Napoleon “Na” Vanderbilt, wife Maggie, and son Vernon “Gus” Bonner helped to bring the family’s fried chicken recipe into the pantheon from their perch in the Memphis suburb of Mason. Longtime fan Wendy McCrory licensed the name, starting with a Memphis branch in 2001 and subsequently expanded their uniquely “hot and spicy” fried chicken to cities like Chicago, Detroit, and Kansas City. 2016 saw the rise of Gus’s World Famous Fried Chicken in L.A., located at the corner of the Coyne Building in Mid-City. The space features brick walls, concrete floors, wood banquette seating, three flat screen TVs, framed blues concert posters, and multi-color checked tablecloths. Hormone-free chicken undergoes two days of prep, starting with a top-secret marinade, before getting fried in peanut oil. Go with meat that’s on the bone instead of tenders and enjoy crisp skin with thin, judiciously spicy coats. All plates come with baked beans and slaw, though you’re welcome to sub in greens or mac and cheese for a small fee.

Honeybird 3-piece lunch with chipotle macaroni salad, wedge salad and Honeybird biscuits

 |  Photo: Joshua Lurie

Honeybird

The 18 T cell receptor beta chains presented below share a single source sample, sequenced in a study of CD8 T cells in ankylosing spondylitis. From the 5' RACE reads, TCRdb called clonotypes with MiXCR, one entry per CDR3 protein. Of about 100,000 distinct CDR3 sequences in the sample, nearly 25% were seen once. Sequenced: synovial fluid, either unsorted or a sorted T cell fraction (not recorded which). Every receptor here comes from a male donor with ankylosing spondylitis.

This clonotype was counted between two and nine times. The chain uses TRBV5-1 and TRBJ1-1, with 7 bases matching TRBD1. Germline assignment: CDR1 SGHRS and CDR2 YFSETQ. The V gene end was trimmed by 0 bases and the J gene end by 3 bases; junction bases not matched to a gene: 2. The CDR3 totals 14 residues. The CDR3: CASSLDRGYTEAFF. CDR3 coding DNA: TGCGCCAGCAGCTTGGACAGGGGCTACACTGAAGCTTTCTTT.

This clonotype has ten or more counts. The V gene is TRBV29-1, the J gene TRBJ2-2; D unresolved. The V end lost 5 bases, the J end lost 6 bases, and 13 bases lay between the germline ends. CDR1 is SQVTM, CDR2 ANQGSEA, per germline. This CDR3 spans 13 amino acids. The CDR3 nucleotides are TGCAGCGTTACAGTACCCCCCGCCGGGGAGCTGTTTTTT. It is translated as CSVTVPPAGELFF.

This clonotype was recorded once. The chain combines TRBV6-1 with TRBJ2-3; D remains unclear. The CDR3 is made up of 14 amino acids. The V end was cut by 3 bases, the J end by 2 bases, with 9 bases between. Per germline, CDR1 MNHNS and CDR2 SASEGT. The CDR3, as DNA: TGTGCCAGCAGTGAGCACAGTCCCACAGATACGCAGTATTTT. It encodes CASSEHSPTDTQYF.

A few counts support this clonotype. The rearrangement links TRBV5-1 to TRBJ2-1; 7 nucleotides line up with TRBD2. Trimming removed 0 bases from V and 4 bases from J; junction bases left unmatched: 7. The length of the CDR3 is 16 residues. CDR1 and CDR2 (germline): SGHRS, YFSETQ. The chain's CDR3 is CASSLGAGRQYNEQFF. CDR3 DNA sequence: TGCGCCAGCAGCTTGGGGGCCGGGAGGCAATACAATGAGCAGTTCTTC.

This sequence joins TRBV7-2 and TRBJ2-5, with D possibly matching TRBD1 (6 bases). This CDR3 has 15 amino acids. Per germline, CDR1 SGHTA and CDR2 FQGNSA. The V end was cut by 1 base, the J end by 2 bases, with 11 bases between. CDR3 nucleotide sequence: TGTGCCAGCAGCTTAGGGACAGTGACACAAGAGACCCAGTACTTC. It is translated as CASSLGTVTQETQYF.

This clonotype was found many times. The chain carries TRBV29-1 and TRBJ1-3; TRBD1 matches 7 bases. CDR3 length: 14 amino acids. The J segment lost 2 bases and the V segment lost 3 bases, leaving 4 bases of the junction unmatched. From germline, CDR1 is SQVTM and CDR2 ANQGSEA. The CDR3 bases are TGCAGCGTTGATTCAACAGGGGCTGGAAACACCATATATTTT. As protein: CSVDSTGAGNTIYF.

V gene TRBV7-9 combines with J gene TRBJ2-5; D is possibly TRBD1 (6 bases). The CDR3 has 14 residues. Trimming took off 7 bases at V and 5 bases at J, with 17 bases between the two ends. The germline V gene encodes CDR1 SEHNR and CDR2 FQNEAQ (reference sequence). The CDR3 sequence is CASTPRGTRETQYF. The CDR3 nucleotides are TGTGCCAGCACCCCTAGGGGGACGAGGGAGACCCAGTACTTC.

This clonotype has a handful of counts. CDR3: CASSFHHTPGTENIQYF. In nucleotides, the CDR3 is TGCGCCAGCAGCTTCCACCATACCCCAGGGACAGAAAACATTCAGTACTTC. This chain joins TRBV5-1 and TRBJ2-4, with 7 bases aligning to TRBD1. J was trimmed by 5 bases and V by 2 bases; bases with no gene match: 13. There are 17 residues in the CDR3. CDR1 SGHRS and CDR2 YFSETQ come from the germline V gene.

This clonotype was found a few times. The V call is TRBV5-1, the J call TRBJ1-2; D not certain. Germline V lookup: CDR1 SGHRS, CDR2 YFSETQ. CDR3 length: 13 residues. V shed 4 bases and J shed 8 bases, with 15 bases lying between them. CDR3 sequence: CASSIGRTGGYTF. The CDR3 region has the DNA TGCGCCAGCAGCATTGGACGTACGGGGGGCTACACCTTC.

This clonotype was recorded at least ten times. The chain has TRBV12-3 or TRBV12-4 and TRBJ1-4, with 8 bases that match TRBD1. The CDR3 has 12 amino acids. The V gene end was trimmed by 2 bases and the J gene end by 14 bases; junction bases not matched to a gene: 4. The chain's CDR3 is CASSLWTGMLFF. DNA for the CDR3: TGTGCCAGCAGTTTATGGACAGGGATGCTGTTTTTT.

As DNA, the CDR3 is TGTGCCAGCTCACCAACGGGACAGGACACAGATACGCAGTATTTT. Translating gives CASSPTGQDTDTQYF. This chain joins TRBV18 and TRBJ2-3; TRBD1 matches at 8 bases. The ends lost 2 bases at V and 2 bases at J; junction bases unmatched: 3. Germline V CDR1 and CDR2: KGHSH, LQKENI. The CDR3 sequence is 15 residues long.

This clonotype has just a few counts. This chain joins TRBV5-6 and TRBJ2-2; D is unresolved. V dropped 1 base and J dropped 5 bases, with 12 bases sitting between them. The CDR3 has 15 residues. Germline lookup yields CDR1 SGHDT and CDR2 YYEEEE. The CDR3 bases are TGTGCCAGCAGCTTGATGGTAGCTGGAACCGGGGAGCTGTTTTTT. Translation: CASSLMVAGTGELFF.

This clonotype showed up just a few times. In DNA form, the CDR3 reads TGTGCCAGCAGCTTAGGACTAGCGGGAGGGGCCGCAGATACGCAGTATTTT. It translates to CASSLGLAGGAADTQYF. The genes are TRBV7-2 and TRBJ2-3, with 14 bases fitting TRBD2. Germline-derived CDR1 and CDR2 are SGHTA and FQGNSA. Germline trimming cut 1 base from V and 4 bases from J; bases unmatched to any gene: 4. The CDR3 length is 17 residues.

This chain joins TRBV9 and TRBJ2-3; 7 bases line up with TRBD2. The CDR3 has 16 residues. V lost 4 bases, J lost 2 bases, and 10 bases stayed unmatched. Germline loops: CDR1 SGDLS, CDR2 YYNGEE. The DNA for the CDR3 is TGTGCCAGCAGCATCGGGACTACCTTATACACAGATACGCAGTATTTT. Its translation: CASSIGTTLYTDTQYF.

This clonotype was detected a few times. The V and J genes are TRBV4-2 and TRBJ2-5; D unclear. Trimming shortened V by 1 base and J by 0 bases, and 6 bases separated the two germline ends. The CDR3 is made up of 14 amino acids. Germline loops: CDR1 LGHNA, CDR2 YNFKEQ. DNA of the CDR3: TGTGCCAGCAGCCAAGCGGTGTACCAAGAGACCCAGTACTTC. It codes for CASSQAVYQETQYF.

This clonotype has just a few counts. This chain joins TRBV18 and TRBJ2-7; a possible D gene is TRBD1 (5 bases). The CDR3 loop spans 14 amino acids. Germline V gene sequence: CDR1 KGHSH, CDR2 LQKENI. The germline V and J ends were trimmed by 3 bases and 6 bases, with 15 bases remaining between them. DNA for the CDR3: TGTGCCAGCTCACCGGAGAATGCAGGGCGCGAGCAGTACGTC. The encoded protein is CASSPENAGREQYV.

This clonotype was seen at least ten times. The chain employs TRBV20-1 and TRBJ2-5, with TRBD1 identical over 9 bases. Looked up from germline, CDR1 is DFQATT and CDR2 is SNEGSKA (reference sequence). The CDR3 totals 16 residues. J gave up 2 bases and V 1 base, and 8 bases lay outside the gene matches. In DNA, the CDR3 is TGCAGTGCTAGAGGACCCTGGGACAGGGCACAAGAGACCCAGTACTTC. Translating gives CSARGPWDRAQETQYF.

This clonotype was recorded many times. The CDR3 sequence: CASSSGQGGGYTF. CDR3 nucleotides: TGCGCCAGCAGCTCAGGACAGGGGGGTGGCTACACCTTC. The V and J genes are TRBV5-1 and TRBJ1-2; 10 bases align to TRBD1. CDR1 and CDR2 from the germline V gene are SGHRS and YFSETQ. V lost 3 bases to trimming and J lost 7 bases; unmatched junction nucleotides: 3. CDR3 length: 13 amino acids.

Chef Phil Lee is a longtime area resident who brought the hunger for fried yardbirds north by opening Honeybird in La Cañada Flintridge. The airy space houses white walls, light wood tables, a wall of decorative stone glasses, and a prominent pie case. Order at the counter and grab a number and table. Fried chicken utilizes organic, hormone-free birds that are brined for 28 hours in a proprietary herb and spice blend before pieces are dunked in bubbling soybean oil. The chicken is well seasoned, with thick but not overwhelming batter, and comes with a choice of sides. Chipotle macaroni salad is a standout, folded with shredded carrots, English peas, and chipotle aioli. A wedge salad combines crisp lettuce, julienne country ham, blue cheese, fried onions, and house ranch dressing. Fried chicken sandwiches are also popular, including the signature Honeybird with crispy boneless chicken breast, rich Pimento cheese, tangy cider slaw, and punchy pickled chilies on a toasted brioche bun.